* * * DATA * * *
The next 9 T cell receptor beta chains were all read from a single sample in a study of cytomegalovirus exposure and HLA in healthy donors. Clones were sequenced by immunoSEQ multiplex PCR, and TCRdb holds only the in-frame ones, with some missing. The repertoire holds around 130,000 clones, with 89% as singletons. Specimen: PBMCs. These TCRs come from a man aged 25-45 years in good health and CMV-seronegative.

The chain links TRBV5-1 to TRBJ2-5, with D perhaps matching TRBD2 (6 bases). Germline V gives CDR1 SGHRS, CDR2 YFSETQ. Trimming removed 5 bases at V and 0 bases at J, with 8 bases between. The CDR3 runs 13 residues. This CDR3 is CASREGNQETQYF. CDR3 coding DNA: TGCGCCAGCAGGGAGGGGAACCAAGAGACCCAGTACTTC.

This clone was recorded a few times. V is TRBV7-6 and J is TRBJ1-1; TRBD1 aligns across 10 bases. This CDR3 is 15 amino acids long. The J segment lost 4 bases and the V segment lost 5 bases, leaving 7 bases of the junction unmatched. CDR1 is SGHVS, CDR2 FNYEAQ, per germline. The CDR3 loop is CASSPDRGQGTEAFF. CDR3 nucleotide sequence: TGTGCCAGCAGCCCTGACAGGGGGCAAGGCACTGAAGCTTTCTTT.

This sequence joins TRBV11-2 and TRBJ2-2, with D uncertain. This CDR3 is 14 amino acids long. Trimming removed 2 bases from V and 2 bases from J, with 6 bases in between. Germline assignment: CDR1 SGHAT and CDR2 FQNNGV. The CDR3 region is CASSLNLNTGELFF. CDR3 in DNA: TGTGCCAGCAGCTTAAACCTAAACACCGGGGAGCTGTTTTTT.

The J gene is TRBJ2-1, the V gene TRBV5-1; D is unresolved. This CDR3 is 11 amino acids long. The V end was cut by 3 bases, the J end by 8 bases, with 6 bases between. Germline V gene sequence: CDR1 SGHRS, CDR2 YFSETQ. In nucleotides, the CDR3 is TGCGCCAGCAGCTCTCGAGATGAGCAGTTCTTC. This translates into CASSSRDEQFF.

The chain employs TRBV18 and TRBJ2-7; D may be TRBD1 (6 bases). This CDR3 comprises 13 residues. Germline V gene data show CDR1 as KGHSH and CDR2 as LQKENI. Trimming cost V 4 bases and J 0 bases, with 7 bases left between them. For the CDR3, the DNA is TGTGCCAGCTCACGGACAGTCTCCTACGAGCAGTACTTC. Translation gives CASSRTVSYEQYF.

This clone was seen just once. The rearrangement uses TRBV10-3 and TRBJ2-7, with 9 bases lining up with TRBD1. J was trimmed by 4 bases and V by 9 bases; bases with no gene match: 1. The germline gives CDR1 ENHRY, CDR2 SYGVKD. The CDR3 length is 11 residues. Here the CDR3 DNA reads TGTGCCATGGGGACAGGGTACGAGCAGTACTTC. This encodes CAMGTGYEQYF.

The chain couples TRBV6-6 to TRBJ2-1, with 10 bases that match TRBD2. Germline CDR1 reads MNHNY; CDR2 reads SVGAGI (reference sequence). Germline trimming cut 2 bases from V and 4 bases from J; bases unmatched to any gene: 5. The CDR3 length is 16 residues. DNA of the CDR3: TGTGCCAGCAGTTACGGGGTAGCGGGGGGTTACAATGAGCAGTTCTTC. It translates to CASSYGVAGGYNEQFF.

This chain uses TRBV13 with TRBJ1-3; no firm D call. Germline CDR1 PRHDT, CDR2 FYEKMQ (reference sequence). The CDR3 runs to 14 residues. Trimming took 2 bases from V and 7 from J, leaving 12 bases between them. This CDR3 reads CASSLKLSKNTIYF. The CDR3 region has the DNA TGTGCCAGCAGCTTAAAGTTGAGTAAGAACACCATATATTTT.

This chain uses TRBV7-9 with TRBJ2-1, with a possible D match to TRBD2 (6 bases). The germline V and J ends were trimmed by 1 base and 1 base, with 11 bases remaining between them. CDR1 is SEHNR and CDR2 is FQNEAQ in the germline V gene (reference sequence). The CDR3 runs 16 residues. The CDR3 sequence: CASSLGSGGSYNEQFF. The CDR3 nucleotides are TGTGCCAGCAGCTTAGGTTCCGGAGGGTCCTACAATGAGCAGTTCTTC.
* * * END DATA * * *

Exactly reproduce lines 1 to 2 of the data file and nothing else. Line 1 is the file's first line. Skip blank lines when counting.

The next 9 T cell receptor beta chains were all read from a single sample in a study of cytomegalovirus exposure and HLA in healthy donors. Clones were sequenced by immunoSEQ multiplex PCR, and TCRdb holds only the in-frame ones, with some missing. The repertoire holds around 130,000 clones, with 89% as singletons. Specimen: PBMCs. These TCRs come from a man aged 25-45 years in good health and CMV-seronegative.

The chain links TRBV5-1 to TRBJ2-5, with D perhaps matching TRBD2 (6 bases). Germline V gives CDR1 SGHRS, CDR2 YFSETQ. Trimming removed 5 bases at V and 0 bases at J, with 8 bases between. The CDR3 runs 13 residues. This CDR3 is CASREGNQETQYF. CDR3 coding DNA: TGCGCCAGCAGGGAGGGGAACCAAGAGACCCAGTACTTC.